This note initially intends outlining the description of a series of experimental tests and the relative lab results obtained on innovative HPFRC products. Specifically, reference will be made to compression tests, tensile and bending-tensile tests, shear tests and adhesion tests to the support.

Next, several possible and interesting applications for repairing/reinforcing structural elements will be described, such as reinforced concrete pillars and beam, as well as floors.

Order to understand the technical benefits afforded by said interventions, useful reference will be made to a specifically developed software application for locally analyzing the reinforced concrete sections subject to structural repairing. Where pillar and beam elements are reinforced, benefits obtained by implementing reduced thickness jacketing will be highlighted, both in terms of bending-compression strength by evaluating the M-N interaction diagram, as well as in terms of the ductility of the section, by assessing the Moment – Curvature relationships.

Instead, as regards the reinforcing works done on floors, the benefits attainable will be described by constructing collaborating slabs of lesser thickness in terms of an increase in carrying capacity, and low deformations and vibrations.

DOI:

10.14359/51711090


Document: 

SP310-20

Date: 

March 17, 2017

Author(s):

Serena Mostosi; Consuelo Beschi; Alberto Meda; Paolo Riva

Publication:

Symposium Papers

Volume:

310

Abstract:

The strengthening of existing reinforced concrete (RC) structures, built according to the Italian construction practice of the ’60-‘70s, has become an important and urgent issue. The reasons for strengthening are the need for: increasing strength to withstand underestimated loads; increasing the load-carrying capacity; and fulfilling the seismic code requirements. A new technique to strengthen existing RC structures, based on the application of a thin highperformance fibre-reinforced jacket, is investigated herein. The application of this technique has been studied for the strengthening of beams, columns and beam-column joints by full scale experimental tests which results showed that the application of a high-performance fibrereinforced concrete (HPFRC) jacket leads to a significant increase in strength of the elements, also reaching an adequate level of ductility. Subsequently, the experimental results are compared with analytical evaluations of the load carrying capacity of the retrofitted elements, showing that the analytical formulations are consistent with the experimental evidence.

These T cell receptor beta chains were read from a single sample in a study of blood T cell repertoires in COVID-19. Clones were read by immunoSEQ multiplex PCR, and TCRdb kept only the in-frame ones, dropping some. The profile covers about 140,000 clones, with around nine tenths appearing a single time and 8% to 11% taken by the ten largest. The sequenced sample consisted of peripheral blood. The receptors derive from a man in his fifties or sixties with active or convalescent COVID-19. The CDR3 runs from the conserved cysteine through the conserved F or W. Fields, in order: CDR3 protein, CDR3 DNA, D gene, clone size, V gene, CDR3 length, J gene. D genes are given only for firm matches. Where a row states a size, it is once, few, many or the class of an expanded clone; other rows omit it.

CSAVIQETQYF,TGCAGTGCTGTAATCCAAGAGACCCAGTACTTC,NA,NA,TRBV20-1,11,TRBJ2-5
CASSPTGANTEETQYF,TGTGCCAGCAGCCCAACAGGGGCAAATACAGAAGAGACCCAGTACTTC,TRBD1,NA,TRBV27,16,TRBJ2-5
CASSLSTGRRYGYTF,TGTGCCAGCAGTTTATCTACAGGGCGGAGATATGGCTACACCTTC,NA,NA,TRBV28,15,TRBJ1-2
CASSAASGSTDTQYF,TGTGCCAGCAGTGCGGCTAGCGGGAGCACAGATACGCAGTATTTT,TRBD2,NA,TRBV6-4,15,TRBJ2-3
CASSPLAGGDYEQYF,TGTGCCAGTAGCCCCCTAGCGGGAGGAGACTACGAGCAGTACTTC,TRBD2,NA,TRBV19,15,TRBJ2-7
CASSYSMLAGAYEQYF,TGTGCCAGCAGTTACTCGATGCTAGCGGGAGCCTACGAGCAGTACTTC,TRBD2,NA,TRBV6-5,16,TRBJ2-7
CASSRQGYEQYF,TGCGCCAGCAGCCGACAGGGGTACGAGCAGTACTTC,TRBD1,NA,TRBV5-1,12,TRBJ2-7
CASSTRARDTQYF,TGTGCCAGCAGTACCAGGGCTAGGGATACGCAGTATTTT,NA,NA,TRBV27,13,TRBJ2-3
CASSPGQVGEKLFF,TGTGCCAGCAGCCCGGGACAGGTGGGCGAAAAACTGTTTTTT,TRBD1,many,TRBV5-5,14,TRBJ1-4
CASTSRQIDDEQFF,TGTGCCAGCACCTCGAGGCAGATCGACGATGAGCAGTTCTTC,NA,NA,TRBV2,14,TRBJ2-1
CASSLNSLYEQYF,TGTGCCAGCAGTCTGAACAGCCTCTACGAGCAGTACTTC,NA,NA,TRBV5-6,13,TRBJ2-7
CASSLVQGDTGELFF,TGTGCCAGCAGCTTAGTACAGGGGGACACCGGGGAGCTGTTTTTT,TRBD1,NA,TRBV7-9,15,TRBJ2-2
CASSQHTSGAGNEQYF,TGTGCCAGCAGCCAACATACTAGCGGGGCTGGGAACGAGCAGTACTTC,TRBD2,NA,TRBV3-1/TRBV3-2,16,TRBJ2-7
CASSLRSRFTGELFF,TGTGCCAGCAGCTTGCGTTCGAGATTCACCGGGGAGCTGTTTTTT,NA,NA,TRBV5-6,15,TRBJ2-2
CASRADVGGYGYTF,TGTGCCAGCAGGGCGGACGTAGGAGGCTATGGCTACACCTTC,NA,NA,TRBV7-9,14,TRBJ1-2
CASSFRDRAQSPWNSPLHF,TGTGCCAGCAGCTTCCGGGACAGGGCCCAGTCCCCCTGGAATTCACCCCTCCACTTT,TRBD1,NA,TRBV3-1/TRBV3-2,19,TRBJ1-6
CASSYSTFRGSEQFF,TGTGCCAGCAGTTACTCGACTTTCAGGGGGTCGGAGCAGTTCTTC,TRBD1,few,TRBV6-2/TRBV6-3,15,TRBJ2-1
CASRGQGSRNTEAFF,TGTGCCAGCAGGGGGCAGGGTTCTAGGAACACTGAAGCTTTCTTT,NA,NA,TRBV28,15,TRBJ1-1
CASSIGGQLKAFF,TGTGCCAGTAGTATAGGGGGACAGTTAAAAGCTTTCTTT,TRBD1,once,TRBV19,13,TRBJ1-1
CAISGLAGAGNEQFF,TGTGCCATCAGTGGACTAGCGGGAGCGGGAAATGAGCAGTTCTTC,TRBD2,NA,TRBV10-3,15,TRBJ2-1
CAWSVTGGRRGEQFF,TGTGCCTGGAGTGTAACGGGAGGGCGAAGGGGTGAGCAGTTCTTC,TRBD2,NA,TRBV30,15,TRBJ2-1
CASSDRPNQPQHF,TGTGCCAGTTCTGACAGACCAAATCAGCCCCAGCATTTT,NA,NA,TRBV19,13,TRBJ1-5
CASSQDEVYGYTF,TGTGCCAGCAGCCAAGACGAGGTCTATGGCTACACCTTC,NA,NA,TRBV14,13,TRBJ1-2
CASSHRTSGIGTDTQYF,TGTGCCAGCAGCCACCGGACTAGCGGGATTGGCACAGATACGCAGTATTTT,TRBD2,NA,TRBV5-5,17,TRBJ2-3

Document: 

SP-313_09

Date: 

March 1, 2017

Author(s):

Takeshi Maki, Hiroshi Mutsuyoshi and Anawat Chotesuwan

Publication:

Symposium Papers

Volume:

313

Abstract:

After the Kobe earthquake in 1995 in Japan, many reinforced concrete (RC) bridge piers have been strengthened using various techniques, such as steel jacketing and concrete jacketing. It is anticipated that, when the next strong earthquake comes, foundations will possibly be damaged because of the enhanced capacity of the pier. In this paper, the seismic response of reinforced concrete (RC) bridge piers and foundations were evaluated using the substructure pseudo-dynamic (S-PSD) testing method for cases in which strengthening was provided to the pier and foundation. The S-PSD testing method for bridge pier-foundations was first developed. Based on the developed method, damage in a foundation that supported a strengthened pier was investigated through a pier specimen loading. In addition, the response of a strengthened bridge pier with a strengthened foundation was also examined through a foundation specimen loading. The possibility of foundation damage due to pier strengthening and the effectiveness of foundation strengthening were finally confirmed.

DOI:

10.14359/51689691


12345

Results Per Page 




Please enter this 5 digit unlock code on the web page.